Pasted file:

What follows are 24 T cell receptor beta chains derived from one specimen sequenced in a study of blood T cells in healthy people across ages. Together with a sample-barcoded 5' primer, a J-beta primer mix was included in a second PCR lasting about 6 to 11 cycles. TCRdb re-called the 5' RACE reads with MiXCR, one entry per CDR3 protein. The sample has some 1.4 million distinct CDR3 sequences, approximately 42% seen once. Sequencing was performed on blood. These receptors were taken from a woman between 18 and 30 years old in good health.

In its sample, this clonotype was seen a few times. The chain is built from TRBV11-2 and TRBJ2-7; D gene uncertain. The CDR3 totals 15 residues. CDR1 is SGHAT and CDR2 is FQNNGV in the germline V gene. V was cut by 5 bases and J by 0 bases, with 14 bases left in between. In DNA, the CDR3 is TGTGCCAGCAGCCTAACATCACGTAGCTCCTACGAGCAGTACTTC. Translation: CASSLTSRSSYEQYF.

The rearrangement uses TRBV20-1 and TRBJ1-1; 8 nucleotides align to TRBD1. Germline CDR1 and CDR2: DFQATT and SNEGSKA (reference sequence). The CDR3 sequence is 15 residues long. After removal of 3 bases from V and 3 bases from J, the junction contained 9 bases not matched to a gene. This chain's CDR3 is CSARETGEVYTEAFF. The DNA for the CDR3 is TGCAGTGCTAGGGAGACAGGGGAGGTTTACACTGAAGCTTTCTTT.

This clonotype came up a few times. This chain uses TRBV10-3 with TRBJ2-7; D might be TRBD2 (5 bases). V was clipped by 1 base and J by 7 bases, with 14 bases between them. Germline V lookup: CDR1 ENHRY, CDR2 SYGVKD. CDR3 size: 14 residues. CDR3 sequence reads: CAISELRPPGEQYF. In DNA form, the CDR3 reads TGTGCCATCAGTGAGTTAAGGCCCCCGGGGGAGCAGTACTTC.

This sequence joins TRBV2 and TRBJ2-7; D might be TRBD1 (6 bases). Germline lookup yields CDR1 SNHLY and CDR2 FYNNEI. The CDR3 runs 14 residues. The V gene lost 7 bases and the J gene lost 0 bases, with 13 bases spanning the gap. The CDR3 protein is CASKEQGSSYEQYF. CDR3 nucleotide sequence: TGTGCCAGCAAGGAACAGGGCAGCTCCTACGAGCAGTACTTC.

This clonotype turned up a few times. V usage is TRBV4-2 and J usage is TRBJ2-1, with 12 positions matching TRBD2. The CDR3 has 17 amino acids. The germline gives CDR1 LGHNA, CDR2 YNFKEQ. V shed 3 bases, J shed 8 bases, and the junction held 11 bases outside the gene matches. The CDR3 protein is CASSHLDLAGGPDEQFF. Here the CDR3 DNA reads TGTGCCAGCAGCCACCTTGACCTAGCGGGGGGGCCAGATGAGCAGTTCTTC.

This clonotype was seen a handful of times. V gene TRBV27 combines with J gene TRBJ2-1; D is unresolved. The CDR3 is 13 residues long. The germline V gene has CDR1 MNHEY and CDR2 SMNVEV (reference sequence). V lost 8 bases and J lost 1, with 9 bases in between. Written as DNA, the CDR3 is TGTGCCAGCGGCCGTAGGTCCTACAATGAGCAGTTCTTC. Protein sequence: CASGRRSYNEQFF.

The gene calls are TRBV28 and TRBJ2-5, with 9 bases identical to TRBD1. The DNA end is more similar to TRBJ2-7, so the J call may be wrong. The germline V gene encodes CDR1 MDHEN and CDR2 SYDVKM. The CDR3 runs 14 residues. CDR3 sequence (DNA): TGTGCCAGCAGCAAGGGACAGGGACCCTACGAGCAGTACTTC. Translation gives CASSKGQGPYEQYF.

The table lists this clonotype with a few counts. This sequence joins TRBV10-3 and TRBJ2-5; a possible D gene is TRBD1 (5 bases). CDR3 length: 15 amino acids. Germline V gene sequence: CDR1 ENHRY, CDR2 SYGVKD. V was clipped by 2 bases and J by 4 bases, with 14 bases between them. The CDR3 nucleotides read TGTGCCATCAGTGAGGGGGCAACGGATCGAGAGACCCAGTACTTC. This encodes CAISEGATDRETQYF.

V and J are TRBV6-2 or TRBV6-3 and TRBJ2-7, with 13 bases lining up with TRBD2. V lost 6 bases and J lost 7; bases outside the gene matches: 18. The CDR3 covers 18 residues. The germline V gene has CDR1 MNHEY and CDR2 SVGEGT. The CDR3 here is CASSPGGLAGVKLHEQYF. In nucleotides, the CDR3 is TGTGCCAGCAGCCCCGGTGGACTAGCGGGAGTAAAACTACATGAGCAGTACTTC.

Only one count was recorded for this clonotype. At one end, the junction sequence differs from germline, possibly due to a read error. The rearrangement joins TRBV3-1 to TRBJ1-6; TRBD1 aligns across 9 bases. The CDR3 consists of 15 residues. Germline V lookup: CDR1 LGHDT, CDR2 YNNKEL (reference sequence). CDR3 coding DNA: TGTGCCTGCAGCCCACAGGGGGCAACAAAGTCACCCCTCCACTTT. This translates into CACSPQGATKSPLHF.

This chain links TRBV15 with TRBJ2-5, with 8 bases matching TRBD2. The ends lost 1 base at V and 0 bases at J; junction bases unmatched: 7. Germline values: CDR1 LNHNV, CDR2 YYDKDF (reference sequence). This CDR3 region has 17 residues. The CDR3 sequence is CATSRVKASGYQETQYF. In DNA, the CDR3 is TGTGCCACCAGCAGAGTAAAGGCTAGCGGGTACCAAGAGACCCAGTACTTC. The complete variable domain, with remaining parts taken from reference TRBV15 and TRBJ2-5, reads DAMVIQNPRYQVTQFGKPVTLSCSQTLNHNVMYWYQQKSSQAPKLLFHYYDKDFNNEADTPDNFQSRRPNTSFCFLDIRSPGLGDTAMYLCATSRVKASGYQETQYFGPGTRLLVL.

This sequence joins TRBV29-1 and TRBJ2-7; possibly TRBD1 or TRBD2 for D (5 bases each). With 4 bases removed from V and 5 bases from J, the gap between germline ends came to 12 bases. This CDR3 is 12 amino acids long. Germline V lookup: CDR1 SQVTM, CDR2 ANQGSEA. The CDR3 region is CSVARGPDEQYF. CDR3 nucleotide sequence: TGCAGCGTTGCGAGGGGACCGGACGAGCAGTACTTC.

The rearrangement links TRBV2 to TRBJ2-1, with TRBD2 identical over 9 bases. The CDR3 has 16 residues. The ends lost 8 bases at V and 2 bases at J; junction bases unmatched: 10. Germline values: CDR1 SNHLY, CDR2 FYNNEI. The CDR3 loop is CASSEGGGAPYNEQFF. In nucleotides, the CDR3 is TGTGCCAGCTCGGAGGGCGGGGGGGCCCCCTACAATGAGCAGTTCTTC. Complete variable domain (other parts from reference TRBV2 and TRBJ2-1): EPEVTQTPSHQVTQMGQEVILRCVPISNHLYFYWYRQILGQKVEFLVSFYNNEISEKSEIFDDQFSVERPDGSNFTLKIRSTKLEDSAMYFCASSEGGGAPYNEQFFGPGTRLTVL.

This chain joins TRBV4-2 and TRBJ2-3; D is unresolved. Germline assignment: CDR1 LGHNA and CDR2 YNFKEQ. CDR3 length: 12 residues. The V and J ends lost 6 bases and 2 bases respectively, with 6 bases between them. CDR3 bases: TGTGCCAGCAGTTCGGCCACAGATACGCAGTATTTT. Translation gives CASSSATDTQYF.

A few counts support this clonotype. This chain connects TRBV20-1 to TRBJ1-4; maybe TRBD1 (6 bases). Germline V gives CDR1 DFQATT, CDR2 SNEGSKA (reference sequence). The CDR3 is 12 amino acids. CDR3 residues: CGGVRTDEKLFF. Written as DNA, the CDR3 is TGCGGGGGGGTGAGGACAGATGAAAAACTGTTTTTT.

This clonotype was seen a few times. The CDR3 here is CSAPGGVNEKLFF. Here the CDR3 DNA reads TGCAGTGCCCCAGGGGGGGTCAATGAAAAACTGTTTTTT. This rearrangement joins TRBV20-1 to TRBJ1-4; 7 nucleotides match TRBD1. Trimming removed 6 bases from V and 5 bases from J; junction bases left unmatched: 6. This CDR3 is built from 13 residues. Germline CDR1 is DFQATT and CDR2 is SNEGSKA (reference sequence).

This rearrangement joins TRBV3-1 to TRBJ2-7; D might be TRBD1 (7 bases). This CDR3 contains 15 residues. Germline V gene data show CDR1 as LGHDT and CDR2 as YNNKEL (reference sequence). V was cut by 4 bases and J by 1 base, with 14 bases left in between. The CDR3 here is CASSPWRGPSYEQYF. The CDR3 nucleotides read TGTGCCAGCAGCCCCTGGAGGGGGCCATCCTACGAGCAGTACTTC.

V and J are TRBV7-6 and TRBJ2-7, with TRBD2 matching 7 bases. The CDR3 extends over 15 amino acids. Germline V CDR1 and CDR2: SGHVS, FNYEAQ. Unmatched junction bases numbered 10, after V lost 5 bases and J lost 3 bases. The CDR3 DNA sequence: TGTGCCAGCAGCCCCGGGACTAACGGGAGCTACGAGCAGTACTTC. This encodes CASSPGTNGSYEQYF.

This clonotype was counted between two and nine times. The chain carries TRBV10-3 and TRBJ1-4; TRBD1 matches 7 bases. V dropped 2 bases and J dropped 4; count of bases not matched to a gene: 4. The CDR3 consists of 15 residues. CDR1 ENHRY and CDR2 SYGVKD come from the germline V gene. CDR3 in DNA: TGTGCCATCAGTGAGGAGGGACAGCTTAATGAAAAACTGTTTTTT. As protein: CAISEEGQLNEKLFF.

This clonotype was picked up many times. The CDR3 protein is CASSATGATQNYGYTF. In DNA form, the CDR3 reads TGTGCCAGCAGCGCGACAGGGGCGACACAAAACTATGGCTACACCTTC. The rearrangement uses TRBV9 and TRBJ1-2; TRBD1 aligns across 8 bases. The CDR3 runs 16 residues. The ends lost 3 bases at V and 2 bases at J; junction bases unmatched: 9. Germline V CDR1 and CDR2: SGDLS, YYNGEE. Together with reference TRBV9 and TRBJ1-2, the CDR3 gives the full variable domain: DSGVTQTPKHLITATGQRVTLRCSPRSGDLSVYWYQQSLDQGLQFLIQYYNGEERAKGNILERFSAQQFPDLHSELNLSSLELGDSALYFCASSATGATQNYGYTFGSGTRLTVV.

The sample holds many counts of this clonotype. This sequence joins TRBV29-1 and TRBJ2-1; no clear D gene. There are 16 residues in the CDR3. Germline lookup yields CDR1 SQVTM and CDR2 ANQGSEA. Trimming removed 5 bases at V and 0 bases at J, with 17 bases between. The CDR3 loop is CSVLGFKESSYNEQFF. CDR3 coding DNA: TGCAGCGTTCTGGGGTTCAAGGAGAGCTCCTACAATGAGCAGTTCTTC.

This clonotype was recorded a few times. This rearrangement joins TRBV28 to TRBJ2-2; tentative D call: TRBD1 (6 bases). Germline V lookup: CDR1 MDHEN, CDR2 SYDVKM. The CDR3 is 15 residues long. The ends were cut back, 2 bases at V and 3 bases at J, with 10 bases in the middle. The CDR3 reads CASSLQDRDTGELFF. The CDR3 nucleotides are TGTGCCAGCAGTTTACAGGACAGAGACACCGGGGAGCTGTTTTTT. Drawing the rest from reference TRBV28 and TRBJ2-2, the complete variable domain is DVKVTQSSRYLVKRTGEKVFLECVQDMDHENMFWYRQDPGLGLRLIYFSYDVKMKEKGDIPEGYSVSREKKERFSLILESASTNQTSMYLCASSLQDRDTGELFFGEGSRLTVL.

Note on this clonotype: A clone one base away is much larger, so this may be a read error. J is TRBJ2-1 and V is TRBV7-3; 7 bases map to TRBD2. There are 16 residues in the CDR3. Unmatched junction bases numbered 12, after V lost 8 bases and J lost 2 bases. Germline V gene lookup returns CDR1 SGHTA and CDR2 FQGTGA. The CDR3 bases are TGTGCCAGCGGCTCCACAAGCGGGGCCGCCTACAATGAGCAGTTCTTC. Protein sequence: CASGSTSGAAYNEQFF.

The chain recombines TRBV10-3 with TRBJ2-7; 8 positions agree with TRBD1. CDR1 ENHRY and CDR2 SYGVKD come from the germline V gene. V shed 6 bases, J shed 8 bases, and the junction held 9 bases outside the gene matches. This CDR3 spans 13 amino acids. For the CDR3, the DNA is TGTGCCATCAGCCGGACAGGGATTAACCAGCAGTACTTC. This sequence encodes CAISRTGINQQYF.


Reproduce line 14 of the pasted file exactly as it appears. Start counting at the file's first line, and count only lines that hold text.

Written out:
The rearrangement links TRBV2 to TRBJ2-1, with TRBD2 identical over 9 bases. The CDR3 has 16 residues. The ends lost 8 bases at V and 2 bases at J; junction bases unmatched: 10. Germline values: CDR1 SNHLY, CDR2 FYNNEI. The CDR3 loop is CASSEGGGAPYNEQFF. In nucleotides, the CDR3 is TGTGCCAGCTCGGAGGGCGGGGGGGCCCCCTACAATGAGCAGTTCTTC. Complete variable domain (other parts from reference TRBV2 and TRBJ2-1): EPEVTQTPSHQVTQMGQEVILRCVPISNHLYFYWYRQILGQKVEFLVSFYNNEISEKSEIFDDQFSVERPDGSNFTLKIRSTKLEDSAMYFCASSEGGGAPYNEQFFGPGTRLTVL.